Notes: Located within the grounds of the church of St John the Bapist which is sign-posted from the B6254 which runs through Arkholme. On-road parking is possible near the church.
WHAT IS THERE TO SEE?
The remains of a motte set within the grounds of a church. Trace outlines of the bailey can be seen in the surrounding configuration of roads and buildings. Probably the best preserved of the Lune Valley mottes.
One of a number of motte-and-bailey fortifications established along the line of the Lune Valley, Arkholme Castle was constructed in the wake of the Norman Conquest and was intended to stamp the conquerors authority over the area. Part of the wider manor of Whittington it was probably built by to Ivo de Taillbois, Baron of Kendal.
HISTORY OF ARKHOLME CASTLE
Arkholme Castle was one of a number of fortifications erected shortly after the Norman Conquest in order to control the Lune valley. Originally sited at a crossing point over the river archaeological investigation has suggested it may have initially been configured as a ringwork fort. If so, as is obvious by the remains, it was later upgraded to a motte-and-bailey structure.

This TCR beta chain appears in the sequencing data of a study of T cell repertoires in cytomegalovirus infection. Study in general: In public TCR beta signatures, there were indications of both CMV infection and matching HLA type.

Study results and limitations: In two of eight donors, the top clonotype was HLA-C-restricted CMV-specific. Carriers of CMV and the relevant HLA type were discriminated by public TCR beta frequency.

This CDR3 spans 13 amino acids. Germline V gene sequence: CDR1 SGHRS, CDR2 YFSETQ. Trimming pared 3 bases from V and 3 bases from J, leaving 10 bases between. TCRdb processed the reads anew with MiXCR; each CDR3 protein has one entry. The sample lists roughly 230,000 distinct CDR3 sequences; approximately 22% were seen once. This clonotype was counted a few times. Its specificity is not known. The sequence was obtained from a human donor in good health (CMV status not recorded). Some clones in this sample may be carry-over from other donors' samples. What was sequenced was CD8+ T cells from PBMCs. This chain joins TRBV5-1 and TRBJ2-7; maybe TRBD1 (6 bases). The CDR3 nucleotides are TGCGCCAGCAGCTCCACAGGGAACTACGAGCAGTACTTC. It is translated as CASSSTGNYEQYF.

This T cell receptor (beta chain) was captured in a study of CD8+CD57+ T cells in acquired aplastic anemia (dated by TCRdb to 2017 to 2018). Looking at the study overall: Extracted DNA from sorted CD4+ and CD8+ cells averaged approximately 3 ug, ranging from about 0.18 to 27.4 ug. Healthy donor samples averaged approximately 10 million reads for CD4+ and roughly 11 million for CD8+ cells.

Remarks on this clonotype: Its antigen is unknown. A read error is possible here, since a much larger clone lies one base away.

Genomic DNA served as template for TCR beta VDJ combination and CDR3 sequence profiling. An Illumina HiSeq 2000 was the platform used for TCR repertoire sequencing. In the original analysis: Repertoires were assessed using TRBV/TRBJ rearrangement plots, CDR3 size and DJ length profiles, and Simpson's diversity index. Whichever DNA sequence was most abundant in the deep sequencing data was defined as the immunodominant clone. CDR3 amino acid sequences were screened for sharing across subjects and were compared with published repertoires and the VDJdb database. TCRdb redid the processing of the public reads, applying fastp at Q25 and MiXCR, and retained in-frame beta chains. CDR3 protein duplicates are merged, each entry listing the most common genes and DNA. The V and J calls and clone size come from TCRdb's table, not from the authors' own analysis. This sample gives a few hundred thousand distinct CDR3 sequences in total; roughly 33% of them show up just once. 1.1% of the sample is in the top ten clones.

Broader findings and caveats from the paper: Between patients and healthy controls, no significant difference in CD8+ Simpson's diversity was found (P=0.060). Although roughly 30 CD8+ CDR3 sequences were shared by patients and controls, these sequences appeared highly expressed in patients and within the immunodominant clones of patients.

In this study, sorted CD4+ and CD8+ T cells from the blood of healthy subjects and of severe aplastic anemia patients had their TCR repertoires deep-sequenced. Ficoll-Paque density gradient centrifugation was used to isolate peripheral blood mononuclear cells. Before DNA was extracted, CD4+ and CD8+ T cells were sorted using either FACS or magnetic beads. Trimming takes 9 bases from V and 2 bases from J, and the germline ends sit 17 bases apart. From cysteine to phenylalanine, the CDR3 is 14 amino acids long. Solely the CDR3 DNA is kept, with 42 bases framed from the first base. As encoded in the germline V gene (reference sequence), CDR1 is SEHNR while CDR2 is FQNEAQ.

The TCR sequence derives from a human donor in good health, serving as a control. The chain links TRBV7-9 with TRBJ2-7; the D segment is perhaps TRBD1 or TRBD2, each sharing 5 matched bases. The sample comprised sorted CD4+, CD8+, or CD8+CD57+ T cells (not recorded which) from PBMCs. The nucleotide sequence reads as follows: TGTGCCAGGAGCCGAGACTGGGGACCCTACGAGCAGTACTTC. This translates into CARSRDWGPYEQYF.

Prior to the Norman Conquest the Arkholme formed part of the manor of Whittington which was held by Earl Tostig, brother to King Harold II. After Tostig's death at Battle of Stamford Bridge and the subsequent Norman invasion, William I granted his lands to Ivo de Taillbois, Baron of Kendal.
Throughout Arkholme Castle's history its buildings remained of timber construction and by the late twelfth century it had become militarily redundant. The castle was abandoned this time although the settlement, with its fertile agricultural land, remained occupied to the present day.